Overactive bladder (OAB) is a chronic condition affecting approximately 50 million American adults1,2, with a higher incidence in women than men. It is typically characterized by frequent and sudden urges to urinate, even if the bladder is not full. The condition can affect a patient's sleep quality and daily functioning.
Though frequent urination or incontinence (leaks) – common symptoms of OAB – can occur with the natural changes that come with aging, OAB is not normal for healthy adults. Certain symptoms can even indicate a serious underlying health condition, which is why doctors use a careful diagnostic process to determine whether a patient's symptoms are due to OAB or something else, such as a neurological disease or an infection.
First-line treatments for OAB revolve around modifying a patient’s daily habits to reduce OAB symptoms, the most common of which are:
Though OAB is a chronic condition that has no cure, it can potentially be managed naturally with lifestyle interventions ranging from dietary changes to physical exercises. If you’re diagnosed with OAB, your doctor will typically start by recommending these treatment approaches before considering advanced therapies. Keep reading to learn more about how behavioral and dietary interventions can help reduce OAB symptoms.
Below, we’ll cover two of the most common behavioral overactive bladder remedies: bladder training and pelvic floor exercises.
Bladder training is a behavioral therapy aimed at helping a patient regain control of their bladder. It consists of retraining the patient’s bladder to hold urine for longer and longer periods of time. Bladder training is one of the most common first-line treatments for incontinence and bladder leaks.
First, your doctor will have you keep a bladder diary to record how often you’re urinating, including when and how much urine you release. From there, doctors will typically recommend the following practices as part of a bladder training regimen:
Pelvic floor or Kegel exercises may or may not be recommended as part of your bladder training regimen. These exercises are designed to strengthen the muscles that control the start and stoppage of urinating, similar to the practice of double voiding, and are especially effective in women, especially combined with the bladder training techniques mentioned above.
To perform pelvic floor or Kegel exercises, squeeze the muscles you use to start or stop urinating for 10 seconds. Release for 10-seconds to complete the exercise, then repeat. It is generally recommended to do 3 sets of 10 repetitions every day. (Your doctor may recommend that you start with 5-second contractions before working up to 10 seconds.)
If you’re keeping a bladder diary, you’re likely tracking what you drink or eat throughout the day to determine potential triggers for your OAB symptoms. This can help you figure out what to reduce or eliminate from your diet.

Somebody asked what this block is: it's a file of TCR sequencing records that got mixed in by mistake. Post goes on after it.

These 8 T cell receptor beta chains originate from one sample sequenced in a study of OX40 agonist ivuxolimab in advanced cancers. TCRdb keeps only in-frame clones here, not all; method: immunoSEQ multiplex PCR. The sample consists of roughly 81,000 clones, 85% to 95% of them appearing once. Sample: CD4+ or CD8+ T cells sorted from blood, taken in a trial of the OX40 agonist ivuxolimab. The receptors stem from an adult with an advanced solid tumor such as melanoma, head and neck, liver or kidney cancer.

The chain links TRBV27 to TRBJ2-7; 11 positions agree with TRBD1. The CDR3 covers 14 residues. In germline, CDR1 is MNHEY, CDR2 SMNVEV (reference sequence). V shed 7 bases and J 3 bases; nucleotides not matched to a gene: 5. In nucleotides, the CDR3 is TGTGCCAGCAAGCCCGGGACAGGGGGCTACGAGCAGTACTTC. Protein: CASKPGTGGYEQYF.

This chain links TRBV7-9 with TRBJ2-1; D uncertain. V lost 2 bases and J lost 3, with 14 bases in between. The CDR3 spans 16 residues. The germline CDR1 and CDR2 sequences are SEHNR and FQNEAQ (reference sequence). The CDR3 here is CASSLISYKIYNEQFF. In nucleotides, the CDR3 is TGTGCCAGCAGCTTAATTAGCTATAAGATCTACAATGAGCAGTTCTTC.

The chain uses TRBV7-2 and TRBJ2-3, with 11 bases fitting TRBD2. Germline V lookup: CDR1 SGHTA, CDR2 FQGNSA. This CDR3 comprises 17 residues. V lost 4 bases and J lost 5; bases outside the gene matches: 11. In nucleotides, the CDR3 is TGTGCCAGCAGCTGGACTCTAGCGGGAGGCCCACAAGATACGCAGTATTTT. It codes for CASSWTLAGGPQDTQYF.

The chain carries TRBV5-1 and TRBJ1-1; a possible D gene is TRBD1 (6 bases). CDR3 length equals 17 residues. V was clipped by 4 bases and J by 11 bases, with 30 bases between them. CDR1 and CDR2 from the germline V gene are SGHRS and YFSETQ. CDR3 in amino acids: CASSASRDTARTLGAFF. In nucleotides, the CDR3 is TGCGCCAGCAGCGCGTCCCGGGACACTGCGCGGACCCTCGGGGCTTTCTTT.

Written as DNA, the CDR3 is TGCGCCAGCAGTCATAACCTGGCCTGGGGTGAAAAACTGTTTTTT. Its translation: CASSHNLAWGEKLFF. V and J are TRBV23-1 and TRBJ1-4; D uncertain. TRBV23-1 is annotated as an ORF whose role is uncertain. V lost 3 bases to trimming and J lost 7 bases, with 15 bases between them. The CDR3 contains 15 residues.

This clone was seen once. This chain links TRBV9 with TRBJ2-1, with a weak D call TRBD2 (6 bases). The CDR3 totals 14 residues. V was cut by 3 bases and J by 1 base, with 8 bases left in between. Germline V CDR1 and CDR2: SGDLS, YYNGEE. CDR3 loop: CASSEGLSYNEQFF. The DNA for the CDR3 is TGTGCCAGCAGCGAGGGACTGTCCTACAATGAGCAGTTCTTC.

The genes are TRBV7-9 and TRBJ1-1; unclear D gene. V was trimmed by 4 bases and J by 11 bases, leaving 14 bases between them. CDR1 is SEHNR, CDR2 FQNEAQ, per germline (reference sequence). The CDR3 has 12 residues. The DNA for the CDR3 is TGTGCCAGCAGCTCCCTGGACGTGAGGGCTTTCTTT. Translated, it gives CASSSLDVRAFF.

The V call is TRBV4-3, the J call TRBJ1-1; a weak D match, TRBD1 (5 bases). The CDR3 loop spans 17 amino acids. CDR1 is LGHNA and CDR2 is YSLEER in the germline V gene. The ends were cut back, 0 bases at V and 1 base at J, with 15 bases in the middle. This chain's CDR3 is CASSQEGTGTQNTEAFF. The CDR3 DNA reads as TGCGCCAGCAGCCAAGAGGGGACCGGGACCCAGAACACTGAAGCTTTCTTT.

Though there is some individual variation, some of the most common trigger foods and fluids to avoid or limit include caffeinated drinks such as coffee, tea, and soda; alcohol; foods containing caffeine (such as chocolate); and spicy foods (which can irritate the lining of the bladder and increase feelings of urgency).
Reduce the amount of caffeine, alcohol, or other diuretic fluids you drink throughout the day. It’s also recommended to limit all fluid intake close to bedtime, including water.
The following are general best practices for managing OAB symptoms without medication or advanced therapies:
Bladder training techniques (delayed urination, scheduled bathroom trips, double voiding), Kegel exercises, and dietary changes can be highly effective for managing OAB symptoms. However, for many people behavioral interventions aren’t enough. Doctors may look next to pharmaceutical treatments.
Medications are available to help improve bladder control and reduce leaks if incontinence is a factor. Your doctor will consider your unique symptoms, your overall medical history, and any other medications you’re taking to determine the best drug for you. To ensure that you find a medication that works for your symptoms without too many detrimental side effects, some trial and error may be required before you find the right drug.
Finally, advanced therapies for OAB are available for patients whose symptoms are not resolved by behavioral therapies or medication. These overactive bladder solutions include Botox and sacral neuromodulation. Sacral neuromodulation can be delivered using The Axonics System.
If you’ve been unable to resolve your OAB symptoms with behavioral therapies or medication, the Axonics System may be able to help. This is an effective therapy that works by using a small, minimally invasive implant to deliver electrical stimulation to the sacral (pelvic) nerves to help normalize bladder function. Learn more about the system today to find out if it’s right for you.
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